I have nightmares that I’m with my abuser again.  I know that I’m not safe.  I want out.  I can’t find my wedding ring.  I wail over my sick cat, begging her not to die.  I hold her to me, her fur soft against my face.  I feel the familiar contour of her little head against my cheek, her little ear against my temple, the soothing hum of her purr and the comforting scent of her, clean and pure like a newborn child.  My cat is dying and I am in agony.  Her body goes limp in my arms and I scream in pain.

I wake in sheets soaked through with my sweat, reeking of fear.  It’s my abuser’s birthday.  Mercifully I know right away that I’m safe in my bed, in the home of my friend, in my room.  I know that Kira died some time ago.  I get up to pee and then return to bed, still exhausted, to sleep a little longer at the very edge of the mattress where my sheets are drier.

When morning comes I strip the bed then pad downstairs for my morning practice.  I lay my mat out and remember a friend asking recently “But can’t you just stop remembering?  Why do you think about it?”  I tried to explain to him how it isn’t like I’ve set it aside for celebrating but how my body remembers–how the approach of the date feels inexplicably ominous, laden as it is with gruesome milestones and triggers that dredge that shit up.  He didn’t understand, but he let it go–and I let him.

It’s the first year since I left that I haven’t fled town in fear, the first time I’m not reeling from a recently lost restraining order.

I stand at the front of my yoga mat.  Looking down at my toes, I see my calloused skin and the one toenail that’s still messed up from Boston.  I look out the window at the trees.  With insufficient will to chant an invocation I simply take a few deep breaths and register how very, very tired I am.  I’m not doing surya namaskara today–not now, anyway.  I fold over and feel my erectors unyielding, my neck stubbornly taut, the heaviness in my heart.  I shake my head very gently, perceiving the slightest give between my thoracic vertebrae and the dull, slow squeeze of the pulse at my temples.

I remember how, going to sleep in a beach house full of friends that first summer, I went to bed early while they stayed up playing card games and drinking.  Far from Durham, I slept in that strange bed with the sound of my friends’ laughter more soundly than I’d slept in months.  I remember going on my morning run, naively thinking that far from danger my hyper-vigilance might magically disappear.  7 miles later a passing car honked at me and I dove from the sidewalk panicking, unable to breathe.  Two kind strangers helped to calm me down until I could run back.  I knew that I was changed forever–and I also found hope in the eyes of those unknown angels, arrived at just the moment I needed a light in the darkness.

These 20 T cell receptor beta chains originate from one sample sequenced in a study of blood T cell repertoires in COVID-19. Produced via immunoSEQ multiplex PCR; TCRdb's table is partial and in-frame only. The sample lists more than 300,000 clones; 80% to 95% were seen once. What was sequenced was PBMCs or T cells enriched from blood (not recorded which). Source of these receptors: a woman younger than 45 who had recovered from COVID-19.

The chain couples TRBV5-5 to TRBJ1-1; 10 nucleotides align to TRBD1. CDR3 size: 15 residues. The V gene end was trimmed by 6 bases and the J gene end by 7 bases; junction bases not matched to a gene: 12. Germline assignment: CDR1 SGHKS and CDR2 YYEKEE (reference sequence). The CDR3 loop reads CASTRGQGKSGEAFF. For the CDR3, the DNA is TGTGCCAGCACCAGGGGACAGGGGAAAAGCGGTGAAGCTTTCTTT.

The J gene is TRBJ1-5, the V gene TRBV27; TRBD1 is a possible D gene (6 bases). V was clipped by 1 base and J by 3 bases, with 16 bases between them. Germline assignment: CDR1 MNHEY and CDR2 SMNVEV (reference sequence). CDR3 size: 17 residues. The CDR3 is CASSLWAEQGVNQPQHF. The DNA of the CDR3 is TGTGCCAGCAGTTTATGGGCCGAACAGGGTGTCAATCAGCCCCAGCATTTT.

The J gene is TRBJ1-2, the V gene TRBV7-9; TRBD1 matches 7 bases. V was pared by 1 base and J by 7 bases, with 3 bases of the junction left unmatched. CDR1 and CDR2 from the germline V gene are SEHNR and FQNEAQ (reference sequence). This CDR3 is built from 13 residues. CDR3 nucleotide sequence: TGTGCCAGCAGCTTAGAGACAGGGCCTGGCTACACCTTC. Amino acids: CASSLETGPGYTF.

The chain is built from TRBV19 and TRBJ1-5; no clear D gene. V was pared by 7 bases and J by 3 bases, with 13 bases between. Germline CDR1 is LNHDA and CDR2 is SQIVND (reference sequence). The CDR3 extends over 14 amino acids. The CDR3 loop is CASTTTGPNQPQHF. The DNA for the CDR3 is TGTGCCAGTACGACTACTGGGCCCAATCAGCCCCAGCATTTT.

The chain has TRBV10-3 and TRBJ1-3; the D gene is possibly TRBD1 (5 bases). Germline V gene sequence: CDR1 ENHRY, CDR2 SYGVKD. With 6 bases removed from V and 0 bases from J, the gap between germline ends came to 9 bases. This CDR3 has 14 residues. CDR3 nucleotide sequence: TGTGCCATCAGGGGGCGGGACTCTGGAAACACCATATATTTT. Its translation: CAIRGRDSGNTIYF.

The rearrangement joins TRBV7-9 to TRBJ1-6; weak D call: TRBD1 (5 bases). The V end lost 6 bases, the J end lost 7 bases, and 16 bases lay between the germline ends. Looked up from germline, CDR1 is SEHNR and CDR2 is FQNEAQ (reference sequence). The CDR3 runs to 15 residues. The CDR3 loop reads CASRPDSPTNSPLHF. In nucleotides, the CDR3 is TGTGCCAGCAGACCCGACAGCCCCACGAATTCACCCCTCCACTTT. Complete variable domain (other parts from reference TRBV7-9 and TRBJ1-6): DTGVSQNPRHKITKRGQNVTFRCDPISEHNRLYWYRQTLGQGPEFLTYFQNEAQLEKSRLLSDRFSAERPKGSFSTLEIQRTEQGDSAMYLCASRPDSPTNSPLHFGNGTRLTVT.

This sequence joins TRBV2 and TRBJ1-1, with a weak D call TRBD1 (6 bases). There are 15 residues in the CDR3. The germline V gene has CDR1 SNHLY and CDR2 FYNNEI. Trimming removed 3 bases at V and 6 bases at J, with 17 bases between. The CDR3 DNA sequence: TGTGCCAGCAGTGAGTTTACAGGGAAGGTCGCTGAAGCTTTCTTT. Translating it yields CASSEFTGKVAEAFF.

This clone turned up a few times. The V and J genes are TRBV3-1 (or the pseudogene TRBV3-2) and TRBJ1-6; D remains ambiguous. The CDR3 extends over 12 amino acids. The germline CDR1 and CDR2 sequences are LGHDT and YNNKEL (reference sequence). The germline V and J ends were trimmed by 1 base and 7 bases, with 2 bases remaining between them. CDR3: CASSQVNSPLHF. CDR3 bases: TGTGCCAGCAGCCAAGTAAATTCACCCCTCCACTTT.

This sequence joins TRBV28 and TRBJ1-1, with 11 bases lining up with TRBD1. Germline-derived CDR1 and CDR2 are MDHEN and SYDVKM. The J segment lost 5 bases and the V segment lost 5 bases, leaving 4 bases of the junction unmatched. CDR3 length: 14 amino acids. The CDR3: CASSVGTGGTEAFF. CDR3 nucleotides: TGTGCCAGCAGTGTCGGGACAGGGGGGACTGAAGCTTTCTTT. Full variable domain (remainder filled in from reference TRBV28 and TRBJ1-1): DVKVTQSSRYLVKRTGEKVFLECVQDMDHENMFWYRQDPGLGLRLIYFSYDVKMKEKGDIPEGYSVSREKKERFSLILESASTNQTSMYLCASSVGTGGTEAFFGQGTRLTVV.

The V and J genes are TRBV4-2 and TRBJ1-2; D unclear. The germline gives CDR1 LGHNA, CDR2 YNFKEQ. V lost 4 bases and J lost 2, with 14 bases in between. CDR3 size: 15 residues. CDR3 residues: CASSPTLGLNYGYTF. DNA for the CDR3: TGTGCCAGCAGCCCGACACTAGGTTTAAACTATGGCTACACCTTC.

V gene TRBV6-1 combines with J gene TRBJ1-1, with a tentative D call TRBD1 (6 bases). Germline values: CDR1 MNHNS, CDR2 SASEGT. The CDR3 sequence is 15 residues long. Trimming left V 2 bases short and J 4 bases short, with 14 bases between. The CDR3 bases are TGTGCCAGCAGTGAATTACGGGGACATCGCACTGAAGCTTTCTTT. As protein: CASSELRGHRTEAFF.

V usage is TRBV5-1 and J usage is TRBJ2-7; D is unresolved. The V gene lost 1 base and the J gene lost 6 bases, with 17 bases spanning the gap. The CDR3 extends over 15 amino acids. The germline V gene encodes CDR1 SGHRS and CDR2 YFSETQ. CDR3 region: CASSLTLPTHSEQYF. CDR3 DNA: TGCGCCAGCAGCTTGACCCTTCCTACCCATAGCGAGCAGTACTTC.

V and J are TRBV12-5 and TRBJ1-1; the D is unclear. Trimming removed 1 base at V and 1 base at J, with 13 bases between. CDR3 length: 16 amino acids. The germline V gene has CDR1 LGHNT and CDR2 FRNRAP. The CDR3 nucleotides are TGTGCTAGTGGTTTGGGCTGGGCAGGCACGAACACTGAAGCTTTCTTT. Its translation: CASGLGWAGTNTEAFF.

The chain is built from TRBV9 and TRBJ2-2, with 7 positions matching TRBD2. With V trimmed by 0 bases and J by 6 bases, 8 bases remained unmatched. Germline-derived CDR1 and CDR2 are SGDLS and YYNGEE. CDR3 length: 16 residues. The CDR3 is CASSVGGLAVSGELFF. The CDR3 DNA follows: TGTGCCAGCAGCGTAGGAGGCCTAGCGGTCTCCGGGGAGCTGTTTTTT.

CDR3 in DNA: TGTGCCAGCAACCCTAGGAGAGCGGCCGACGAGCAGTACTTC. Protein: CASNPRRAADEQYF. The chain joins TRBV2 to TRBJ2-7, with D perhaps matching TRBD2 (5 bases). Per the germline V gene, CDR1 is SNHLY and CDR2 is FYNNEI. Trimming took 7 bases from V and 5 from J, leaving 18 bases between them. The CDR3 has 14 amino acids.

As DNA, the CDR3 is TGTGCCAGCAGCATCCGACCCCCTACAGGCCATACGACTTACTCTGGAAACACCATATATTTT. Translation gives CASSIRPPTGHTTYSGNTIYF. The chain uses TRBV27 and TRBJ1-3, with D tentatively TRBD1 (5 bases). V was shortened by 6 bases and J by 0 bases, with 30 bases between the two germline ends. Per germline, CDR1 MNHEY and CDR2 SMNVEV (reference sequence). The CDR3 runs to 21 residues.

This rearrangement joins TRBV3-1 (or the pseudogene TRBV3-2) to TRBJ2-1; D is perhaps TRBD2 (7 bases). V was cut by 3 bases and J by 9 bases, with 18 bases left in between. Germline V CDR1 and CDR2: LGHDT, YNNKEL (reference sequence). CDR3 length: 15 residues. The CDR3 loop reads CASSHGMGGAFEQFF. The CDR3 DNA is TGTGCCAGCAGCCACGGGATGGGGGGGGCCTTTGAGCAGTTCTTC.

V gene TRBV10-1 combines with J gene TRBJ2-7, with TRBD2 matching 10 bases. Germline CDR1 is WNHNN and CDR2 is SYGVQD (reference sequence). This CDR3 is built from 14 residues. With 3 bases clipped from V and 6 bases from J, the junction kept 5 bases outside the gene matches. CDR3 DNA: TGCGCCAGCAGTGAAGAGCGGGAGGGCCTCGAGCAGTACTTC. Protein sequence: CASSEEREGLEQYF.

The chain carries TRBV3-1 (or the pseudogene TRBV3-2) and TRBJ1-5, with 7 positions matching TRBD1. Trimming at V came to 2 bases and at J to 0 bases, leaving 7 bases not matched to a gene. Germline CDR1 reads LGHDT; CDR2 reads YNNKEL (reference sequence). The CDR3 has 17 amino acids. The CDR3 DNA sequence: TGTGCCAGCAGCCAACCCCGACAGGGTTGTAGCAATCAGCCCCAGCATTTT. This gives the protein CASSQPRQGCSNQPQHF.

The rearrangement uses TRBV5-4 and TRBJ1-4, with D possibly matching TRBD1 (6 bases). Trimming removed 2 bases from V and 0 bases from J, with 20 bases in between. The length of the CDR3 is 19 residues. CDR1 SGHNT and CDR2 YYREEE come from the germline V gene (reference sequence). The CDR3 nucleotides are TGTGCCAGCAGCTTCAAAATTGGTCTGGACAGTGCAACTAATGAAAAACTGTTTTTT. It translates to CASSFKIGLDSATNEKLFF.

I remember my rage last year on this day grappling with intrusive thoughts and flashbacks about the last birthday I spent with my abuser–the birthday cake and the flowers, the presents from Victoria’s Secret and the jewelry and the mala my friend made, not knowing the closeted trans woman I described in intimate detail for such a special gift was my spouse.  I remember sitting in the woods alone, breathless with anger that wouldn’t go away, heavy with the indignity of all the unendurable mistreatment I’d somehow survived.

I remember learning when my abuser was my new boyfriend that she hated her birthday.  I remember the sense of distress I felt over learning that–and how she minimized it and didn’t really explain why and how I felt that I could make it better–that I had to make it better.

I feel an immense weight of self-pity, the grief from all the pain I endured over all those birthdays and the passage of so many painful years.  I continue to breathe deeply, but I sit.  I sit with my grief and hold myself as I weep.  I feel sorry for all my pain and loss and for all the ways my life has contracted.

I feel an old urge to minimize my pain and keep moving.  I move–to bring myself the box of tissues and then sit in one seated forward fold after another.  I sit with my grief calmly, unthreatened by it.

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